The lakes are formed by structural and dissolution processes on the extensive lateritic crust (Golder 2010). Violão Lake has a northeasternsouthwestern (NE-SW) elongated guitar shaped form (Figure 1a), maximum water depth of around 10 m and a flat and muddy bottom (Sahoo et al. 2015). Amendoim Lake has north-south elongated form (Figure 1a), maximum water depth of around 8 m and an irregular, muddy and partially vegetated bottom (macrophytes) with some lateritic outcrops. In this area, ferruginous duricrusts are extensively developed over banded iron formations (BIFs), and are mainly represented by duricrusts and detritic crusts (Resende and Barbosa 1972, Morais et al. 2011, Silva et al. 2009). Sills of intensely altered mafic rocks are locally observed in the northwestern portion of Violão Lake (Figure 1b). Open forest and small patches of high-and-low forest occur over detritic crust and mafic sills, while montane savanna develops over iron-ore duricrust and detritic crust and occupy most of the area (Golder 2010 , Guimarães et al. 2014).
The regional climate is tropical monsoon (Alvares et al. 2014), with a mean annual temperature of around 26 ºC. According to Moraes et al. (2005), the total annual precipitation ranges from 1800 to 2300 mm, with a total mean of around 1550 mm during the rainy season (November - May) and of 350 mm during the dry season (June - October).
MATERIALS AND METHODS
Hourly rainfall and water level data for 2013 and 2014 were obtained, respectively, from the S11D meteorological station (Vantage Pro2, Davis Instruments) near Violão Lake and Water Level Sensors (UNIK 500 Pressure Sensing Platform GE), which installed in the margins of the studied lakes (Figure 1b). For the identification of climate season of the study area, monthly rainfall data of 2013-2014 were treated according to the completelinkage cluster analysis using Euclidean distance.
Pearson's r correlation test was applied to evaluate the time lag in which rainfall starts to influence lake level. We have measured the correlations between (i) the total rainfall within one hour and (ii) the lake level (L) in the following hours (from Lt0 [current hour] to Lt+10 [plus 10 hours]). The highest correlation indicates the hour in which the lake is most influenced by rainfall.
A multispectral high spatial resolution image of satellite Worldview-2 was acquired on 19th May 2013 (Figure 1a), which allowed to observe the differences in water color between the Violão and Amendoim lakes. These lakes were sampled in the dry and rainy seasons of 2013-2014. Three sampling points were chosen from each lake following longitudinal profiles (Figure 1b) based on the bathymetric map and drainage patterns. In these points, physicochemical parameters such as temperature, pH, dissolved oxygen (DO), conductivity, turbidity, and total dissolved solid (TDS) were determined in-situ by a Water Quality Monitoring System (Horiba W-20XD). Also 15-L water samples were collected using a Van Dorn Bottle Sampler and stored following ABNT (1987) and SMEWW (2005) (Supplementary Material, Table SI). The inorganic, organic and bacteriological parameters were analyzed in the water samples by using the SGS Geosol analytical facility following EPA (2004), SMEWW (2005) and CETESB (2005, 2014) guidelines.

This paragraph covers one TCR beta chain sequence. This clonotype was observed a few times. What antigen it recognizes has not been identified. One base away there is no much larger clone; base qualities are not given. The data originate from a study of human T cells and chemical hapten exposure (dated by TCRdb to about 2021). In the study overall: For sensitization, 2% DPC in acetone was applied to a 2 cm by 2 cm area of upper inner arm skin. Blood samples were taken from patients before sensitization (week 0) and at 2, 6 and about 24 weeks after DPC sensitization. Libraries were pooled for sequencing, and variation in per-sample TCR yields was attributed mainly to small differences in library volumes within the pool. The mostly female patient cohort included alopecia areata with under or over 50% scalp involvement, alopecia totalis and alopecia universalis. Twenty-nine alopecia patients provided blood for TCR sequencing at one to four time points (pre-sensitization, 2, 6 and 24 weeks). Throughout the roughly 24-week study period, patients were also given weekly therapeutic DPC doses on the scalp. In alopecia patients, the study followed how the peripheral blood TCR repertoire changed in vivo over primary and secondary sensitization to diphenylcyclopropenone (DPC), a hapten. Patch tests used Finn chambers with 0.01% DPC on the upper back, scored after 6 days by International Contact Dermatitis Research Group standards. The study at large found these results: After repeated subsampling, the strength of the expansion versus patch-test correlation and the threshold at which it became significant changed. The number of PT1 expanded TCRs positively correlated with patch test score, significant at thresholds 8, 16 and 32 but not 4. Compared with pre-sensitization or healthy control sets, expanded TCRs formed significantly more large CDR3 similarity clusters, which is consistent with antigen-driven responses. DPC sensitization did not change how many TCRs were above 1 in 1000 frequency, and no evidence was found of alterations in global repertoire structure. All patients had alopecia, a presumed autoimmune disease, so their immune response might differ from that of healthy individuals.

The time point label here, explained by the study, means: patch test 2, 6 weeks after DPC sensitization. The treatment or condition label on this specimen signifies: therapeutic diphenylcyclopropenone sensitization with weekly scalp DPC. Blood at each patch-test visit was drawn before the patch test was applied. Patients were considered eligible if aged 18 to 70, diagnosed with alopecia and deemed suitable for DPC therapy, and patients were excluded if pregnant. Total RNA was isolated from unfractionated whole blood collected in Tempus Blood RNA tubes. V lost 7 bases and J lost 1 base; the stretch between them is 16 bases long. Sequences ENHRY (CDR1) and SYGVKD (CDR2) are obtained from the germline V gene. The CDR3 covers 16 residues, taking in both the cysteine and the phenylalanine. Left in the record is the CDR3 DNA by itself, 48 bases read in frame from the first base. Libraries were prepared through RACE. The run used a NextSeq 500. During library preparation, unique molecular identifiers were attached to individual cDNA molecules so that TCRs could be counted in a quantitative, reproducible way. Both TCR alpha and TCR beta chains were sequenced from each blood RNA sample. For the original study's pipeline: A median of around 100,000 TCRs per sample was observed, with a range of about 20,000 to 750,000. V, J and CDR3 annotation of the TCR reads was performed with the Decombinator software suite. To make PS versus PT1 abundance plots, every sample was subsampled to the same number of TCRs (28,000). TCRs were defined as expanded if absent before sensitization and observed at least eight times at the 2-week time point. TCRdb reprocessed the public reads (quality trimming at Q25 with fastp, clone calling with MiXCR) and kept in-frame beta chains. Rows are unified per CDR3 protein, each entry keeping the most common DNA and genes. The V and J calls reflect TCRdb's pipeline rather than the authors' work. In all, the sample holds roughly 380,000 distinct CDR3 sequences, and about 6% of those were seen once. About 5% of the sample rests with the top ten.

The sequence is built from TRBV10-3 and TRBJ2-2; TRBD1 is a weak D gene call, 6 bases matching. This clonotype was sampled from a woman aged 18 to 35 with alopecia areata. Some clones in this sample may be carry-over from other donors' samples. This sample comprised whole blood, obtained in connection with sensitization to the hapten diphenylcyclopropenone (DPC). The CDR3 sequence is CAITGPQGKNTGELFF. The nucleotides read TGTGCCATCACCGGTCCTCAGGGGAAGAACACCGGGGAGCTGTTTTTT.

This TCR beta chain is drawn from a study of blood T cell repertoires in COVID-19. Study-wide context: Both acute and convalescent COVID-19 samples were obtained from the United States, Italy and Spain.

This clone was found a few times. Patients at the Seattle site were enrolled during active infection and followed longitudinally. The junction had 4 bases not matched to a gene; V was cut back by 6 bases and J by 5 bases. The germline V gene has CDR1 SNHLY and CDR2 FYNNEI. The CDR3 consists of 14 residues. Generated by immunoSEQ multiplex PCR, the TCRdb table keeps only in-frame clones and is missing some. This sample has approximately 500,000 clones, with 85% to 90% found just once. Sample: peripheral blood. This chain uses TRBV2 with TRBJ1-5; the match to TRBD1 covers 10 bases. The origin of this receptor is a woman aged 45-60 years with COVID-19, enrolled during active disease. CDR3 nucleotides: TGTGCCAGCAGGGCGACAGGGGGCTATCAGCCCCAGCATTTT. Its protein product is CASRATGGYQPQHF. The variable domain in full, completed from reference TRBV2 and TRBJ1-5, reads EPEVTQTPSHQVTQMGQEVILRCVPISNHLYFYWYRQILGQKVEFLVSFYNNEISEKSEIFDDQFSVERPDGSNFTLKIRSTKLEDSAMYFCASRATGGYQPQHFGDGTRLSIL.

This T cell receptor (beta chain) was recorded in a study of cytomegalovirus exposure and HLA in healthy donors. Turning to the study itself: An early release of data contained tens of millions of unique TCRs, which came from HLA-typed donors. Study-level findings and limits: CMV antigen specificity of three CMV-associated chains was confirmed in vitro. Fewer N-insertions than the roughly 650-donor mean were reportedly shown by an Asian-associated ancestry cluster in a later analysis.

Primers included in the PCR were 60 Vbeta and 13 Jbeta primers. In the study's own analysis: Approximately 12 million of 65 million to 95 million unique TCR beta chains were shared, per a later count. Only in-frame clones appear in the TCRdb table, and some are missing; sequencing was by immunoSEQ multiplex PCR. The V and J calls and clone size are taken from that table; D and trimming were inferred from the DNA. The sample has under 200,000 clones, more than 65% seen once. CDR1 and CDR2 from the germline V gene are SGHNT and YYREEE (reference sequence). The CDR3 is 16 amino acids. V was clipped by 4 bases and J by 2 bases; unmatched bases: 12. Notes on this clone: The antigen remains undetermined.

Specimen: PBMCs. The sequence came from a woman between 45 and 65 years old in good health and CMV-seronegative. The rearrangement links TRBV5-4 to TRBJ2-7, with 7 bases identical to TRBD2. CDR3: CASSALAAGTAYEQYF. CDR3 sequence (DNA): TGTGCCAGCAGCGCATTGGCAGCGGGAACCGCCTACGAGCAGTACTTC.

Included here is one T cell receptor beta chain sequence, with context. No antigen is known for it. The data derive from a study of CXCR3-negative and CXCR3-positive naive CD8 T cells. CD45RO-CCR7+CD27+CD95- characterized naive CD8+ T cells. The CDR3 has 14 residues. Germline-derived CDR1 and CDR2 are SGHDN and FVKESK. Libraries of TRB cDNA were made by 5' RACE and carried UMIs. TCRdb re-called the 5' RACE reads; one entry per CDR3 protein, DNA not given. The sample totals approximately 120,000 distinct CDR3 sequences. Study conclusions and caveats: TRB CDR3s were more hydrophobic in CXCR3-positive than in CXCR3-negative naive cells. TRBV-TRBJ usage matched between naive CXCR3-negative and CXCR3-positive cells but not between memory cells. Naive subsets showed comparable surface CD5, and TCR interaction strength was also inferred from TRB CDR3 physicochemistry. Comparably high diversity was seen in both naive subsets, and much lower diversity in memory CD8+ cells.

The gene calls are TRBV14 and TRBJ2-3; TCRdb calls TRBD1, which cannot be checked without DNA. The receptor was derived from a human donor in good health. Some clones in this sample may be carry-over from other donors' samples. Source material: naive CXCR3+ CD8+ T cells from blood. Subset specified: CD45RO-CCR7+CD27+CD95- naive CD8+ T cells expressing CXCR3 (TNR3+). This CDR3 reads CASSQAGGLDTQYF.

Numerous classification methods have been proposed to measure the trophic state index (TSI) of lakes employing single nutrient (P or N) or physical (secchi disk) measurement to more complex multiparameters (Carlson 1977, Lambou et al. 1983). The Carlson index is based on three limnological variables which are highly correlated with each other (Carlson 1977) and it has been widely used for assessing the trophic state of trophical/subtrophic lakes. Recently, a modified Carlson Index proposed by Lamparelli (2004) is being considered as more accurate for the classification of the trophic status of trophical/subtrophic reservoirs. It has been widely applied in evaluating various water reservoirs in South America (Molisani et al. 2010). In the present study, TSI of the lakes was obtained by using the modified Carlson index (Table I), following to the equations:
TSI (Chl)=10(6−(0.92−0.34(lnChl / ln2)) 1 (1)
TSI (TP)=10(6−(1.77−0.42(lnTP)−ln2)) (2)
TSI (SD)=10(6−((lnTSD) /ln2)) (3)
where: Chl = Chlorophyll-a (μg/l), and TP = Total P (μg/l), SD = Secchi disk (m).
Water quality of both lakes was evaluated through the Environmental National Council (CONAMA) Resolution No. 357/2005 (Brasil 2005). This guideline describes the limit of each parameter separately. To synthesize multi parameters into a single number, Water Quality Index (WQI) is developed. The Brazilian WQI is an adaptation from the National Sanitation Foundation (NSF) index established by Brown et al. (1970) (equation 4), using the weighted scores of a set of nine specific variables: temperature, pH, dissolved oxygen (DO), biochemical oxygen demand (BOD), thermotolerant coliforms, dissolved inorganic nitrogen, total phosphorus, total solids and turbidity. Each parameter is weighted by a value w between 0 and 1 and the sum of all weights is 1 (CETESB 2004-2006).